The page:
Dear Facilities Task Force
In what can only be described as a bad sequel to an equally bad movie, the all-employee program manager selection committees met yesterday in what was purported to be the 13th floor conference room, but appeared to be more of an open area amidst a sea of cubicles.
The purpose of yesterday’s meeting was to respond to a “speaker’s” concerns from the last board meeting that the selection process hadn’t fully met the requirements of Sunshine Law. You may watch all four glorious hours or so at https://becon223.eduvision.tv/Default.aspx?q=d0F7qPKKlcfzu2JffePz9A%3d%3d
You’ll need to select “Misc” from the orange drop down menu and then look for the meeting in the gray boxes to the right of the screen. I have yet to be informed of a more direct way to view the video.
While construction purchasing agent IV Phil Kaufold facilitated the meeting, he read primarily from a script, with attorney Bob Vignola sitting right next to him, correcting every deviation from the script.
What transpired yesterday appeared to be the district’s attempt at curing the apparent sunshine law violations, but would probably be ruled a “perfunctory ratification of the action taken outside of the sunshine” (2015 Sunshine Law Manual, p. 51) as for the most part both sets of committee members merely copied their scores from the first evaluation onto the new score sheets, making no attempt to even appear to review the proposals or any notes. When I asked Phil for a copy of the proposals I was told I couldn’t have one because the committee members might need them. Committee members were asked to provide a summary explanation justifying their shortlisting scores. However, except in a few cases, most comments were generic, rather than specific.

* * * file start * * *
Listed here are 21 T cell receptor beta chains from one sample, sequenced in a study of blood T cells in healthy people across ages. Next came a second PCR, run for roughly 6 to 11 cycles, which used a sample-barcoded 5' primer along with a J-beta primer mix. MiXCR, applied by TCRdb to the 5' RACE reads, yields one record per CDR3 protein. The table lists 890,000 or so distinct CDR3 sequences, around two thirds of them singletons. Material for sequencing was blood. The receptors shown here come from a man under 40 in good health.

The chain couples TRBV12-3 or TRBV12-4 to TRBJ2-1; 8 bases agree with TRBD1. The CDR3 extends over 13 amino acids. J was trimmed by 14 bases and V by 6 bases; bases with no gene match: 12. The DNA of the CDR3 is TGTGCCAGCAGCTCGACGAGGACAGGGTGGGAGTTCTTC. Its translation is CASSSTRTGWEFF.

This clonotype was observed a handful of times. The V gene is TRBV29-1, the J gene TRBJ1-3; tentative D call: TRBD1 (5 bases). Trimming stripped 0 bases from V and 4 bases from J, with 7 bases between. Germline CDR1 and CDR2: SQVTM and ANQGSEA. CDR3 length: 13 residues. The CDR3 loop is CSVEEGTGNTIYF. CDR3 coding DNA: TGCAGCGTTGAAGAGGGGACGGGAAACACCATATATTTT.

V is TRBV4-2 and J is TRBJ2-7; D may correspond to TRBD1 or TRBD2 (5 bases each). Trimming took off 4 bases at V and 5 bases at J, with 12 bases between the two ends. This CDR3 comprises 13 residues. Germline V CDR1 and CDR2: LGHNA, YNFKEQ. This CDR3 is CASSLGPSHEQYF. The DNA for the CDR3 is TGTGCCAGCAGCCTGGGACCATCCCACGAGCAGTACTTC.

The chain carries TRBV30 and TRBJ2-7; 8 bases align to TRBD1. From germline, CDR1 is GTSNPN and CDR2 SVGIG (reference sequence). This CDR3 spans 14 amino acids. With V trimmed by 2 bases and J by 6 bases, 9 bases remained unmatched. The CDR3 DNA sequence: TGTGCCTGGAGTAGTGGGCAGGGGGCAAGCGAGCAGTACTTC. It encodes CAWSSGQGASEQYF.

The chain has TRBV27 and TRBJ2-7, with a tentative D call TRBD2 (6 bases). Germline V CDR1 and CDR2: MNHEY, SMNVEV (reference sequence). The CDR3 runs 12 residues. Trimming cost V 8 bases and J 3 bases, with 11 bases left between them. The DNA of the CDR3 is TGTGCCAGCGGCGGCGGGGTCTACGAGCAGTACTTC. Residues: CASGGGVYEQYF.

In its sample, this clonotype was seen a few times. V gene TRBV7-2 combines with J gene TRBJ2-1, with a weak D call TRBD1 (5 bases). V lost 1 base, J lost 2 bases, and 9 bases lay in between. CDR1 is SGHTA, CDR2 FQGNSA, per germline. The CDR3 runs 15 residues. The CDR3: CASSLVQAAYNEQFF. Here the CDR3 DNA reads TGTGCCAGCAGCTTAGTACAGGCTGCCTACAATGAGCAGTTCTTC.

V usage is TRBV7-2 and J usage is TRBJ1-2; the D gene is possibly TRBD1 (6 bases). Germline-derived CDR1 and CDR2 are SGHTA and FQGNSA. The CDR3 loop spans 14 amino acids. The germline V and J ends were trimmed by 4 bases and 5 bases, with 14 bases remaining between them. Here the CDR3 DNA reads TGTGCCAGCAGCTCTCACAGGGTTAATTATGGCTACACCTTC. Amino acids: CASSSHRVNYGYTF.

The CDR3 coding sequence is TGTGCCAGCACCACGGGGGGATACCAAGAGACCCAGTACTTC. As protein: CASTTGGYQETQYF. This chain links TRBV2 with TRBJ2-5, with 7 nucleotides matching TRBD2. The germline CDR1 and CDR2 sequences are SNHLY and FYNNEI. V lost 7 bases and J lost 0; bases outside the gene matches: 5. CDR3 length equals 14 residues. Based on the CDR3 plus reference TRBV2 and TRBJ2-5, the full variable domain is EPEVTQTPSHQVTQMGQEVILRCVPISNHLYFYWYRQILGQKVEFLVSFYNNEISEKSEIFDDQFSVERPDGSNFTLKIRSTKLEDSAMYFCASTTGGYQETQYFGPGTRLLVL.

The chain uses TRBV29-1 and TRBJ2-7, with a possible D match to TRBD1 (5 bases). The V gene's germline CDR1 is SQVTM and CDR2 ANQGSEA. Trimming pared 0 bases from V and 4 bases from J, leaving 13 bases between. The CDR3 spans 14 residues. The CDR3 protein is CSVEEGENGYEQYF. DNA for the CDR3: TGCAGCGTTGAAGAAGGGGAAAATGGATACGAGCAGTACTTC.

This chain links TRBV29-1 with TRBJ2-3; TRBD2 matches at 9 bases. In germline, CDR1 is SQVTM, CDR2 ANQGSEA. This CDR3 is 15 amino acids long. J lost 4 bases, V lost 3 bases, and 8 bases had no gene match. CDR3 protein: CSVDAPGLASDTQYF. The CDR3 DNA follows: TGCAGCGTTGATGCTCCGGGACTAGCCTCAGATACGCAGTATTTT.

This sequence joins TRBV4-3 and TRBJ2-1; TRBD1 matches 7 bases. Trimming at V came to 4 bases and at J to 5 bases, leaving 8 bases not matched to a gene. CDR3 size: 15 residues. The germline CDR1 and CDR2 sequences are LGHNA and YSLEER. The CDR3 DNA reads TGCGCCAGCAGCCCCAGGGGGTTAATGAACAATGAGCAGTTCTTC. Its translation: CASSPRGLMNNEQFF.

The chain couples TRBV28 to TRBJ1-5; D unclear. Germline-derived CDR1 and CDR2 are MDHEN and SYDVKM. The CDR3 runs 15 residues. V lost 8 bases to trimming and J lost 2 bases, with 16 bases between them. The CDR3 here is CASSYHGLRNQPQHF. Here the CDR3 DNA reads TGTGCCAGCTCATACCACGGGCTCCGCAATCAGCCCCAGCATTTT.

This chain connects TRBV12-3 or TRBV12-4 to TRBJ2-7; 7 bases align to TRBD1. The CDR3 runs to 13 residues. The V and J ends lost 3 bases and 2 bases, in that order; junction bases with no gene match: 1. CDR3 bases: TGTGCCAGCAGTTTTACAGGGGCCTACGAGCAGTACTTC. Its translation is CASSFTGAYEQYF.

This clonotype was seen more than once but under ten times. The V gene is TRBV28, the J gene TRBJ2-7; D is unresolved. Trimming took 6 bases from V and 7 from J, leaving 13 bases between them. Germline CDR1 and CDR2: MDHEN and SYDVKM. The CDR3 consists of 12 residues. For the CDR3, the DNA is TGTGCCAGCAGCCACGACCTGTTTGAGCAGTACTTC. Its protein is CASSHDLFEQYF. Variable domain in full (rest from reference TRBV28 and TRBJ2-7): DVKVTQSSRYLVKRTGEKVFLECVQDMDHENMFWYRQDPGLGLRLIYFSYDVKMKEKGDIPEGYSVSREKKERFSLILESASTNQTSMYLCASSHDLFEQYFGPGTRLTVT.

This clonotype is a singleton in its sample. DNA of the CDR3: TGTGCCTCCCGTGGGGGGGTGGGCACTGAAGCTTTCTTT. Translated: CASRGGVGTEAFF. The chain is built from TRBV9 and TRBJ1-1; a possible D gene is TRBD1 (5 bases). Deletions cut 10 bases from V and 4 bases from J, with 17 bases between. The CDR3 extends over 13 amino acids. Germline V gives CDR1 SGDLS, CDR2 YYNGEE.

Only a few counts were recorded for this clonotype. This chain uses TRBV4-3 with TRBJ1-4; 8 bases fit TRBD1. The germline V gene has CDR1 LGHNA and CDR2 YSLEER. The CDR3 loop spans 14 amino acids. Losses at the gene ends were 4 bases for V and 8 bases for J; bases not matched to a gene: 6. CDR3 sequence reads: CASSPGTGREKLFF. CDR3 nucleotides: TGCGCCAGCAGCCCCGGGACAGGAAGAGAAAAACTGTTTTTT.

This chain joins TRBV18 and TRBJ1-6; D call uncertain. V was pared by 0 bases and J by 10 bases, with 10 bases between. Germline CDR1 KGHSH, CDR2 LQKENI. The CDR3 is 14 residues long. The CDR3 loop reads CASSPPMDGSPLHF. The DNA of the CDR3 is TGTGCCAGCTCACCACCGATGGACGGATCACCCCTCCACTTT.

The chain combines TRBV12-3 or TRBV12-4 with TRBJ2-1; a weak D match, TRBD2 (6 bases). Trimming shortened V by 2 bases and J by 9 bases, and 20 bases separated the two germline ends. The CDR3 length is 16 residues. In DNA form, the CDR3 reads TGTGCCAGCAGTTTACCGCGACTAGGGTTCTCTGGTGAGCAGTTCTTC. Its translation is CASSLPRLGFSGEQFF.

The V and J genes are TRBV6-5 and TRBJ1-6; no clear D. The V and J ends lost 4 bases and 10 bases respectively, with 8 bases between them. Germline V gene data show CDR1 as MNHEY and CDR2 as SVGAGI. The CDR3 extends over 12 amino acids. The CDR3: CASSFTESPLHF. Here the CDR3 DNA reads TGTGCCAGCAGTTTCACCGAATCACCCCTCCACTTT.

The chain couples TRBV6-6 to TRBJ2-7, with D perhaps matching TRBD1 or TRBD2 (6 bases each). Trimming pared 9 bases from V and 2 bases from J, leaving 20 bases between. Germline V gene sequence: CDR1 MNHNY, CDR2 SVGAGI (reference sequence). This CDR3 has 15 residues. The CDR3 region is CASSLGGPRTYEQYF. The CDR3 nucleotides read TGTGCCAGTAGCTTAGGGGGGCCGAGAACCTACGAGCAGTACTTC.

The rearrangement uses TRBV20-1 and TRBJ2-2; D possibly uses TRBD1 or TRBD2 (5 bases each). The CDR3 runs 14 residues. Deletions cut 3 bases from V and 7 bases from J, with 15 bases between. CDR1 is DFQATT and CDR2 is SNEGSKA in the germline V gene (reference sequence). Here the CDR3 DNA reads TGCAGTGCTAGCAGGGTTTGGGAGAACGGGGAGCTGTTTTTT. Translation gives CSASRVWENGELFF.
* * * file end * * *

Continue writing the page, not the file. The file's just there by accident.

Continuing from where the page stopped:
Although shortlisting scores differed for cost and program controls, owners rep final scores were IDENTICAL (even to two decimal places) to the scores reported on 6/8/15.
Staff did make sure to take formal action in recommending the award of the contracts for both RFPs.
You may remember the purpose of having two RFPs was to both “mitigate risk and add additional controls to protect the District’s interest” (see E5 from 3/17/15 when the prior RFP bids were rejected).
I’ve asked Derek to explain, so that I may forward to you, how we find ourselves in a situation where Skanska, as the top scorer for both RFPs, is being recommended for award of the Program Manager – Cost and Program Controls contract, as well as one of the two Program Manager – Owner’s Representative contracts (along with Heery).
The agenda, scoresheets, and Excel file I used to check their numbers may be accessed from https://drive.google.com/folderview?id=0B9k0mzLNzDCBfkhZQjBZOWlXS2RwVTRtOW1JYjJhQ1c5NllqRng0UExsOVhUV1dQRHhJbGM&usp=sharing
Public comment was not taken at the meeting, although it could have been. The district appears to have adopted an a la carte attitude toward Sunshine Law in that they appear cognizant of any part of sunshine that allows for the avoidance of public input, access, or participation, but ignore any part of the same rule that encourages public input:
However, as the court observed in Herrin, s. 286.0114(2), F.S., now mandates that “[m]embers of the public shall be given a reasonable opportunity to be heard on a proposition before a board or commission.” The opportunity to be heard does not have to occur at the same meeting at which the board or commission takes official action if the opportunity “occurs at a meeting that is during the decisionmaking process and is within reasonable proximity in time before the meeting at which the board or commission takes the official action.” Section 286.0114(2), F.S.
The terms “proposition” or “official action” are not defined in the statute, nor is there a distinction between official action taken at a formal meeting versus an informal setting, such as a workshop. Inf. Op. to Jacquot, April 25, 2014. “In light of the purpose of the statute to allow public participation during the decisionmaking process on a proposition, it should be liberally construed to facilitate that purpose.” Id.
|Cost and Program Controls|
Facilities Task Force Chair
In Florida, transparency is not up to the whim or grace of public officials. Instead, it is an enforceable right.
— Attorney General Pam Bondi